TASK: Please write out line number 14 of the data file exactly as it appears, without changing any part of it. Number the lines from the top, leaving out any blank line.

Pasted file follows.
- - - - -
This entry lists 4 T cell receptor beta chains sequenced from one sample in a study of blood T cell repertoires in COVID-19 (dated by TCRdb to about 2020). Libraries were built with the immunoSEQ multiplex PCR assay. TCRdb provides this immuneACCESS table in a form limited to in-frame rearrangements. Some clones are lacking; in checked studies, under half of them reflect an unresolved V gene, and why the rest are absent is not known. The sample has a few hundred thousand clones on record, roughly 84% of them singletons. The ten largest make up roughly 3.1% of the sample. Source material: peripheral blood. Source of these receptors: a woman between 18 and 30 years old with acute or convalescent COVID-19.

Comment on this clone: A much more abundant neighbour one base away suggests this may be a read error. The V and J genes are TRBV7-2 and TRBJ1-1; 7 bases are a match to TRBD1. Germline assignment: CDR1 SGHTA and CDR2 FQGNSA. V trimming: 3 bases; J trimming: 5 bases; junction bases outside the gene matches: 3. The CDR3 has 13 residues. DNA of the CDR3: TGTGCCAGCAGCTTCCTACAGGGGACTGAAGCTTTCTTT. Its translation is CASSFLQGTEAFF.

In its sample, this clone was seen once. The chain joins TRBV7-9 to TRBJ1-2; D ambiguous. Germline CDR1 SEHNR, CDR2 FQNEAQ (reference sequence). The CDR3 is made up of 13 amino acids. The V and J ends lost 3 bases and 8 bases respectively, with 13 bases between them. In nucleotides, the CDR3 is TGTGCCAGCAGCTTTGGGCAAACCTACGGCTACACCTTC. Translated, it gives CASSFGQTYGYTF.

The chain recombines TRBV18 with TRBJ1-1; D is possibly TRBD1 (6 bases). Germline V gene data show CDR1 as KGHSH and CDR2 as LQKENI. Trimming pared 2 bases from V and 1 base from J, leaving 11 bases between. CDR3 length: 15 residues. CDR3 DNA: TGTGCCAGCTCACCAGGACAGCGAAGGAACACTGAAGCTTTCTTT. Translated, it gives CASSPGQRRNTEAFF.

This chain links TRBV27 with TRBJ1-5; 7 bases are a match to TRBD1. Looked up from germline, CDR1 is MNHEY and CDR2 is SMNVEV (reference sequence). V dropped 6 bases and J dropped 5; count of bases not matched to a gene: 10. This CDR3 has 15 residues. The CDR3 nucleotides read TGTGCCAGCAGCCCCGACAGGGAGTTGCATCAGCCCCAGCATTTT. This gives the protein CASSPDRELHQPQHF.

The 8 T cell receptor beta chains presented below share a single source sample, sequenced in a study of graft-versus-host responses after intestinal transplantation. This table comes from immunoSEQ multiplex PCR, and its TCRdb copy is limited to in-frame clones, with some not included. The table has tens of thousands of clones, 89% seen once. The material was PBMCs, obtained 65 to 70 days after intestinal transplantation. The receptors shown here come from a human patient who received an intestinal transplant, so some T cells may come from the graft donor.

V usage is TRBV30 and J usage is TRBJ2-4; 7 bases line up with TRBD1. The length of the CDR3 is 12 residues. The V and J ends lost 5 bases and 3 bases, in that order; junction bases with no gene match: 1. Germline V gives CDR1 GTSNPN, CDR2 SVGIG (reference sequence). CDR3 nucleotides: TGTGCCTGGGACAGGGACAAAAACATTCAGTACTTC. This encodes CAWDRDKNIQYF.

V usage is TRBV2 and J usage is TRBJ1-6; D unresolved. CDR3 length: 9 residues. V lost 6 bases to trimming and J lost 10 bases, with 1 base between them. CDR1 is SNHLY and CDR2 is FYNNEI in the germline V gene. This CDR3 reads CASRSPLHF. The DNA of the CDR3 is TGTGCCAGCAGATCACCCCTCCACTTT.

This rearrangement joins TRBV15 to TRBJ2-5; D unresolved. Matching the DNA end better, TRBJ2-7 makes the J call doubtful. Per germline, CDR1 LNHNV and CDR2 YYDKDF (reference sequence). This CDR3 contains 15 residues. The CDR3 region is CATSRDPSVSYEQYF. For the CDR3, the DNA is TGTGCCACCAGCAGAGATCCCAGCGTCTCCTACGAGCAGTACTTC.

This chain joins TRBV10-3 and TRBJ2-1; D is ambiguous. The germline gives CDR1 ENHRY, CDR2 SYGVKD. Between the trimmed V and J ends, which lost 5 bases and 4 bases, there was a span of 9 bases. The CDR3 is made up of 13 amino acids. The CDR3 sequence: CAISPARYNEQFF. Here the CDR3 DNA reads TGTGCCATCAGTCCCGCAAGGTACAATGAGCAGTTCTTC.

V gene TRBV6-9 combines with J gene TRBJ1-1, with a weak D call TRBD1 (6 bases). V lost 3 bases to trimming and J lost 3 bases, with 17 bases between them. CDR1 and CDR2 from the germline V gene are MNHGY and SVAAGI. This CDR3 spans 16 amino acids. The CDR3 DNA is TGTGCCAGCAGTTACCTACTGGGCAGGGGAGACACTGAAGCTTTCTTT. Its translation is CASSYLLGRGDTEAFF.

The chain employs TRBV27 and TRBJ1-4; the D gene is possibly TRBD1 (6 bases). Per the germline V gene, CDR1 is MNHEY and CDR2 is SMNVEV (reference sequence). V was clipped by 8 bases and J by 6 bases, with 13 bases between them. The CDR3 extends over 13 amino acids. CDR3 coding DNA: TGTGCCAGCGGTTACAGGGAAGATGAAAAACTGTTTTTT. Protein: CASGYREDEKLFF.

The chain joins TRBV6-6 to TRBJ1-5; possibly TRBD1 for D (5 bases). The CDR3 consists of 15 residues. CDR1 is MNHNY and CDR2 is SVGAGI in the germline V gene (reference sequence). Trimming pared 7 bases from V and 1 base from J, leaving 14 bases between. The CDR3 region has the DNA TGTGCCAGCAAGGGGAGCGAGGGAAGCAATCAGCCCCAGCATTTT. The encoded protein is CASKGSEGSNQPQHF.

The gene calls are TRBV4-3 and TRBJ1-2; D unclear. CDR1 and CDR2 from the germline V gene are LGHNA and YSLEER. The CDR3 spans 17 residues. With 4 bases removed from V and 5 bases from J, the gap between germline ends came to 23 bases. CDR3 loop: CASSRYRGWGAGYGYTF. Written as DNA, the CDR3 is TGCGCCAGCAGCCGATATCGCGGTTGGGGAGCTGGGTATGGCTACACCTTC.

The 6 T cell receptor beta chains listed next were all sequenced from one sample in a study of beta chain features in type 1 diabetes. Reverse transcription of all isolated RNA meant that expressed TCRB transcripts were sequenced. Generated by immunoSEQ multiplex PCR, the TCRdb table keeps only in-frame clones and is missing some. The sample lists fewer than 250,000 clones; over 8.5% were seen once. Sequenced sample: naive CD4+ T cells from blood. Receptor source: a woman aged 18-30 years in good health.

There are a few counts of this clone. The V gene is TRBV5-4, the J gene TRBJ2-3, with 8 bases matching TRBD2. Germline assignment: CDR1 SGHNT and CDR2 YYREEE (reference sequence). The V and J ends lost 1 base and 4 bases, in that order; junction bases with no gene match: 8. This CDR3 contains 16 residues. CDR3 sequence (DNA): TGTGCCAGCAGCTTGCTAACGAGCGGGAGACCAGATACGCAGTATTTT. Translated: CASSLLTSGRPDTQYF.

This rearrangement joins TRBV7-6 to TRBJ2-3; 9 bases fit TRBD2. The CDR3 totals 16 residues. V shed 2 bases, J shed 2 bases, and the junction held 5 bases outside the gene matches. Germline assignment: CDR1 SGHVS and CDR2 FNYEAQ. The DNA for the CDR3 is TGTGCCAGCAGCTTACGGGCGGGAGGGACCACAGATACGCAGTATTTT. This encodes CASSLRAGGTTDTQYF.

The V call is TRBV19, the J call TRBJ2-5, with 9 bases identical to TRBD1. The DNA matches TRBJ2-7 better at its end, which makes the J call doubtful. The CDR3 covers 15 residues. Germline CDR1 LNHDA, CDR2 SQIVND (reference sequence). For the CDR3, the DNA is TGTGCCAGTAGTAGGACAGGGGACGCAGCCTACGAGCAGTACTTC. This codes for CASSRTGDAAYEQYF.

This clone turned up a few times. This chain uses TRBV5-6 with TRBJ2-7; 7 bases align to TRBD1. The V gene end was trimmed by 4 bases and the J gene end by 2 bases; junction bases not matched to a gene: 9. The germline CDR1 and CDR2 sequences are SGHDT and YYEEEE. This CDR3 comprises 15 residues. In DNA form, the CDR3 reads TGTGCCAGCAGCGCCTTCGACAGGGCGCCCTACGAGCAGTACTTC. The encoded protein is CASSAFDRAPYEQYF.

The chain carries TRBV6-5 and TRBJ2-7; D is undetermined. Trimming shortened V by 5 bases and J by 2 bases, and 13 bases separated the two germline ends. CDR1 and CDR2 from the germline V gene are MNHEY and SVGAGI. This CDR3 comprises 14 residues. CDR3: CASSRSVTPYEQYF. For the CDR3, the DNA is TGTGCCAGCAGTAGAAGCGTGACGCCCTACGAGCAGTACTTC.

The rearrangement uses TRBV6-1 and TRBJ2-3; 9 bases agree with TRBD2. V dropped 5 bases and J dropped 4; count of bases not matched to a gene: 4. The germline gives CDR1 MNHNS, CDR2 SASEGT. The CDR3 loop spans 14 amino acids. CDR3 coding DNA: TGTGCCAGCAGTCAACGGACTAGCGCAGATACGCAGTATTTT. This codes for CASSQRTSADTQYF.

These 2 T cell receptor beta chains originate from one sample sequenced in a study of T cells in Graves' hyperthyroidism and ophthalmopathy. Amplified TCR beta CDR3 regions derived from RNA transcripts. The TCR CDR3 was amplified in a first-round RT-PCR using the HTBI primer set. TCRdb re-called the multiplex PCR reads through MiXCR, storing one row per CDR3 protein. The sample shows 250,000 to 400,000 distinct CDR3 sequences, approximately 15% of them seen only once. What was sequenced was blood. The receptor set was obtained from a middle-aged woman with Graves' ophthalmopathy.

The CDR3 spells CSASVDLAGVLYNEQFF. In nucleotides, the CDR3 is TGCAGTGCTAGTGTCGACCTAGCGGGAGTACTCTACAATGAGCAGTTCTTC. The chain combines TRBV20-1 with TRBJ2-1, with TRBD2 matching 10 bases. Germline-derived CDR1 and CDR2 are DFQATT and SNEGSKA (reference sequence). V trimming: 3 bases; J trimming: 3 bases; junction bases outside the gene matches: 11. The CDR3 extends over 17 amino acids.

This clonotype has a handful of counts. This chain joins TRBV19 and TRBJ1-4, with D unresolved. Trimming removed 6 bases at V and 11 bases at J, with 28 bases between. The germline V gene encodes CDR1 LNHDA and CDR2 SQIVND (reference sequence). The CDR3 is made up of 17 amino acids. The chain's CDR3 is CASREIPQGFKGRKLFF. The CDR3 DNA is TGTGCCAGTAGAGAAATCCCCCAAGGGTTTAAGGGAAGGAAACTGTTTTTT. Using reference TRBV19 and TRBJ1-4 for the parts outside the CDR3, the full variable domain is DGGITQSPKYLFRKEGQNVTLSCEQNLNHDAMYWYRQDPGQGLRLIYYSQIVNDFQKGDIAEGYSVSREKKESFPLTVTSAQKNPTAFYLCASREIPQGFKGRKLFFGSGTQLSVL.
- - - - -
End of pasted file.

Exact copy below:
The gene calls are TRBV4-3 and TRBJ1-2; D unclear. CDR1 and CDR2 from the germline V gene are LGHNA and YSLEER. The CDR3 spans 17 residues. With 4 bases removed from V and 5 bases from J, the gap between germline ends came to 23 bases. CDR3 loop: CASSRYRGWGAGYGYTF. Written as DNA, the CDR3 is TGCGCCAGCAGCCGATATCGCGGTTGGGGAGCTGGGTATGGCTACACCTTC.